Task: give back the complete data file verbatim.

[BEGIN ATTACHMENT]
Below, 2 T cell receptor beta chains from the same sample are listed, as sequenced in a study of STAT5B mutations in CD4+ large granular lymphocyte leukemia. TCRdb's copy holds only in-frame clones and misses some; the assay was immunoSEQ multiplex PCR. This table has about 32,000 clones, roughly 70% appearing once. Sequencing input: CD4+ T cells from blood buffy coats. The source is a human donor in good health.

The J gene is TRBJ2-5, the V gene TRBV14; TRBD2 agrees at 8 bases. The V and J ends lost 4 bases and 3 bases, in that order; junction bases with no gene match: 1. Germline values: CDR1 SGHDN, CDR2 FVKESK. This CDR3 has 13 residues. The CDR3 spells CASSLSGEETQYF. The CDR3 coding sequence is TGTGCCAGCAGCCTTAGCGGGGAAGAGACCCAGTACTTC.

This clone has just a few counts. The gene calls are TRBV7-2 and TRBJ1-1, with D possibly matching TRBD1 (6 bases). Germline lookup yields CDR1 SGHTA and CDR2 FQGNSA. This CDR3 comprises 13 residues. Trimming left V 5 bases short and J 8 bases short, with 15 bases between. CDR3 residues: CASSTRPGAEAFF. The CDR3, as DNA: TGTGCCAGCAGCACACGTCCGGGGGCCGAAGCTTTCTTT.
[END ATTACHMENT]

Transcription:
Below, 2 T cell receptor beta chains from the same sample are listed, as sequenced in a study of STAT5B mutations in CD4+ large granular lymphocyte leukemia. TCRdb's copy holds only in-frame clones and misses some; the assay was immunoSEQ multiplex PCR. This table has about 32,000 clones, roughly 70% appearing once. Sequencing input: CD4+ T cells from blood buffy coats. The source is a human donor in good health.

The J gene is TRBJ2-5, the V gene TRBV14; TRBD2 agrees at 8 bases. The V and J ends lost 4 bases and 3 bases, in that order; junction bases with no gene match: 1. Germline values: CDR1 SGHDN, CDR2 FVKESK. This CDR3 has 13 residues. The CDR3 spells CASSLSGEETQYF. The CDR3 coding sequence is TGTGCCAGCAGCCTTAGCGGGGAAGAGACCCAGTACTTC.

This clone has just a few counts. The gene calls are TRBV7-2 and TRBJ1-1, with D possibly matching TRBD1 (6 bases). Germline lookup yields CDR1 SGHTA and CDR2 FQGNSA. This CDR3 comprises 13 residues. Trimming left V 5 bases short and J 8 bases short, with 15 bases between. CDR3 residues: CASSTRPGAEAFF. The CDR3, as DNA: TGTGCCAGCAGCACACGTCCGGGGGCCGAAGCTTTCTTT.